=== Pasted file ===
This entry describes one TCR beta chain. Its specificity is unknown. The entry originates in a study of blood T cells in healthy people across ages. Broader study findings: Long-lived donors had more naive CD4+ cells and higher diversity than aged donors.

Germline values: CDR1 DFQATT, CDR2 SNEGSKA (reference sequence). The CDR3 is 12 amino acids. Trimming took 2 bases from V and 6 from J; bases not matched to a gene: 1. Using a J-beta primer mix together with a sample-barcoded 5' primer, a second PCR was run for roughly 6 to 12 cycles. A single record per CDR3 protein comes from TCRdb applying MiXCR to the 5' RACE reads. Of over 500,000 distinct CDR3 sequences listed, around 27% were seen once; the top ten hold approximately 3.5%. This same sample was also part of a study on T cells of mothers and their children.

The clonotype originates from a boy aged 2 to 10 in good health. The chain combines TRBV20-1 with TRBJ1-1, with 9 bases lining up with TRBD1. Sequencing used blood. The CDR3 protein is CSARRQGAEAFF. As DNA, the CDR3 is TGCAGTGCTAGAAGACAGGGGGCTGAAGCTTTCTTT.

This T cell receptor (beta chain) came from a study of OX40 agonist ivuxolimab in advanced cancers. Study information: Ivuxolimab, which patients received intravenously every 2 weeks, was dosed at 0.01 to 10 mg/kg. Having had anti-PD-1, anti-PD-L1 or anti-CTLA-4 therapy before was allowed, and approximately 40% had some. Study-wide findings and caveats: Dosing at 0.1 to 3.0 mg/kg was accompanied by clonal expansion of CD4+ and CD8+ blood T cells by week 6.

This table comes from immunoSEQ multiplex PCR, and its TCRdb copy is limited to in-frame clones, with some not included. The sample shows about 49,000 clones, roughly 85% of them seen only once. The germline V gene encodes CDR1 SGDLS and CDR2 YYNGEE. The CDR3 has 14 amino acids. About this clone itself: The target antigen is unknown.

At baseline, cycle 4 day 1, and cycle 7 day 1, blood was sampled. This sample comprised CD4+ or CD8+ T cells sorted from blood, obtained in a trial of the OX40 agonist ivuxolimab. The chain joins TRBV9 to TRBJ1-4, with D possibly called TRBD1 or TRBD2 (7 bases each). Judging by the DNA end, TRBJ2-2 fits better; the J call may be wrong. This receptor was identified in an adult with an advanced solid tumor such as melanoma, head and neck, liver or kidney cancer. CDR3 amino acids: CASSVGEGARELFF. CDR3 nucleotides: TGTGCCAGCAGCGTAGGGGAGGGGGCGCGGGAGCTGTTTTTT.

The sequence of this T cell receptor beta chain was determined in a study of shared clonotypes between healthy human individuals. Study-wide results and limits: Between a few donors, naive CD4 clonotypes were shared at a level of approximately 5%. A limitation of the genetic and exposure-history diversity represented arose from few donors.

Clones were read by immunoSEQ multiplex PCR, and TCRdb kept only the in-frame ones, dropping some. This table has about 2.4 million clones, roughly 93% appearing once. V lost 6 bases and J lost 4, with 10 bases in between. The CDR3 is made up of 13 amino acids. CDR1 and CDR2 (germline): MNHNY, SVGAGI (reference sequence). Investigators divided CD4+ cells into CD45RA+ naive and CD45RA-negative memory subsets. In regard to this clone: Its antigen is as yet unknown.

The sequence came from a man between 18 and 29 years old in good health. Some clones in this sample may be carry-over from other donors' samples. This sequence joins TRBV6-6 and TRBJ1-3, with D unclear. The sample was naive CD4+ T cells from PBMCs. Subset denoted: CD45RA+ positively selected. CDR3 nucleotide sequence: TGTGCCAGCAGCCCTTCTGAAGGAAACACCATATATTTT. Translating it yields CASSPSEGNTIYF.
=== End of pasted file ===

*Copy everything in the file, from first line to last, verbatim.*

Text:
This entry describes one TCR beta chain. Its specificity is unknown. The entry originates in a study of blood T cells in healthy people across ages. Broader study findings: Long-lived donors had more naive CD4+ cells and higher diversity than aged donors.

Germline values: CDR1 DFQATT, CDR2 SNEGSKA (reference sequence). The CDR3 is 12 amino acids. Trimming took 2 bases from V and 6 from J; bases not matched to a gene: 1. Using a J-beta primer mix together with a sample-barcoded 5' primer, a second PCR was run for roughly 6 to 12 cycles. A single record per CDR3 protein comes from TCRdb applying MiXCR to the 5' RACE reads. Of over 500,000 distinct CDR3 sequences listed, around 27% were seen once; the top ten hold approximately 3.5%. This same sample was also part of a study on T cells of mothers and their children.

The clonotype originates from a boy aged 2 to 10 in good health. The chain combines TRBV20-1 with TRBJ1-1, with 9 bases lining up with TRBD1. Sequencing used blood. The CDR3 protein is CSARRQGAEAFF. As DNA, the CDR3 is TGCAGTGCTAGAAGACAGGGGGCTGAAGCTTTCTTT.

This T cell receptor (beta chain) came from a study of OX40 agonist ivuxolimab in advanced cancers. Study information: Ivuxolimab, which patients received intravenously every 2 weeks, was dosed at 0.01 to 10 mg/kg. Having had anti-PD-1, anti-PD-L1 or anti-CTLA-4 therapy before was allowed, and approximately 40% had some. Study-wide findings and caveats: Dosing at 0.1 to 3.0 mg/kg was accompanied by clonal expansion of CD4+ and CD8+ blood T cells by week 6.

This table comes from immunoSEQ multiplex PCR, and its TCRdb copy is limited to in-frame clones, with some not included. The sample shows about 49,000 clones, roughly 85% of them seen only once. The germline V gene encodes CDR1 SGDLS and CDR2 YYNGEE. The CDR3 has 14 amino acids. About this clone itself: The target antigen is unknown.

At baseline, cycle 4 day 1, and cycle 7 day 1, blood was sampled. This sample comprised CD4+ or CD8+ T cells sorted from blood, obtained in a trial of the OX40 agonist ivuxolimab. The chain joins TRBV9 to TRBJ1-4, with D possibly called TRBD1 or TRBD2 (7 bases each). Judging by the DNA end, TRBJ2-2 fits better; the J call may be wrong. This receptor was identified in an adult with an advanced solid tumor such as melanoma, head and neck, liver or kidney cancer. CDR3 amino acids: CASSVGEGARELFF. CDR3 nucleotides: TGTGCCAGCAGCGTAGGGGAGGGGGCGCGGGAGCTGTTTTTT.

The sequence of this T cell receptor beta chain was determined in a study of shared clonotypes between healthy human individuals. Study-wide results and limits: Between a few donors, naive CD4 clonotypes were shared at a level of approximately 5%. A limitation of the genetic and exposure-history diversity represented arose from few donors.

Clones were read by immunoSEQ multiplex PCR, and TCRdb kept only the in-frame ones, dropping some. This table has about 2.4 million clones, roughly 93% appearing once. V lost 6 bases and J lost 4, with 10 bases in between. The CDR3 is made up of 13 amino acids. CDR1 and CDR2 (germline): MNHNY, SVGAGI (reference sequence). Investigators divided CD4+ cells into CD45RA+ naive and CD45RA-negative memory subsets. In regard to this clone: Its antigen is as yet unknown.

The sequence came from a man between 18 and 29 years old in good health. Some clones in this sample may be carry-over from other donors' samples. This sequence joins TRBV6-6 and TRBJ1-3, with D unclear. The sample was naive CD4+ T cells from PBMCs. Subset denoted: CD45RA+ positively selected. CDR3 nucleotide sequence: TGTGCCAGCAGCCCTTCTGAAGGAAACACCATATATTTT. Translating it yields CASSPSEGNTIYF.